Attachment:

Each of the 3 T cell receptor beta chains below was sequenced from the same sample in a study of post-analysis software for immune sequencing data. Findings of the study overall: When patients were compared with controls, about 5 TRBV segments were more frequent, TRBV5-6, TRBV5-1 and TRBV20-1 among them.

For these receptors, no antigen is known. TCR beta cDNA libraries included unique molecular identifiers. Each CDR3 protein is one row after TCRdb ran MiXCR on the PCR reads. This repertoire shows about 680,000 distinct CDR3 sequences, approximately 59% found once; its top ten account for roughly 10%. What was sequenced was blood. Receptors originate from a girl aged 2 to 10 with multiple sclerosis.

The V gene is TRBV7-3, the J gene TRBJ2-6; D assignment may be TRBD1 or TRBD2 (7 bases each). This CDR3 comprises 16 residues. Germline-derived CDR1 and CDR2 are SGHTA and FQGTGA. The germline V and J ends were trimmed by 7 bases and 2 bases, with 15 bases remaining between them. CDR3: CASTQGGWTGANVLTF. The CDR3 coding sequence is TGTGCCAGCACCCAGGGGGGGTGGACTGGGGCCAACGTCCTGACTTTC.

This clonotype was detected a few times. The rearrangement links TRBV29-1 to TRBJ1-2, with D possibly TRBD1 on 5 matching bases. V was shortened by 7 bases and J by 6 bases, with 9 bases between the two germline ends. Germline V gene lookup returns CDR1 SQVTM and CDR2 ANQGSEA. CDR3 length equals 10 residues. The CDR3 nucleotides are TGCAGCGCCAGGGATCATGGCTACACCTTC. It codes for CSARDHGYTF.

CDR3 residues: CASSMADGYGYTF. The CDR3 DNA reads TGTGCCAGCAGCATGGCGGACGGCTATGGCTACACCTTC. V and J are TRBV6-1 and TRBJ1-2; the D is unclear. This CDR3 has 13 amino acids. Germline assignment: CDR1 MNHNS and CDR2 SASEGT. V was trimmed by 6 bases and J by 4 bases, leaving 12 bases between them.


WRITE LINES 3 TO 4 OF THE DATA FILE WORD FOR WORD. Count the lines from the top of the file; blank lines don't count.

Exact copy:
The V gene is TRBV7-3, the J gene TRBJ2-6; D assignment may be TRBD1 or TRBD2 (7 bases each). This CDR3 comprises 16 residues. Germline-derived CDR1 and CDR2 are SGHTA and FQGTGA. The germline V and J ends were trimmed by 7 bases and 2 bases, with 15 bases remaining between them. CDR3: CASTQGGWTGANVLTF. The CDR3 coding sequence is TGTGCCAGCACCCAGGGGGGGTGGACTGGGGCCAACGTCCTGACTTTC.

This clonotype was detected a few times. The rearrangement links TRBV29-1 to TRBJ1-2, with D possibly TRBD1 on 5 matching bases. V was shortened by 7 bases and J by 6 bases, with 9 bases between the two germline ends. Germline V gene lookup returns CDR1 SQVTM and CDR2 ANQGSEA. CDR3 length equals 10 residues. The CDR3 nucleotides are TGCAGCGCCAGGGATCATGGCTACACCTTC. It codes for CSARDHGYTF.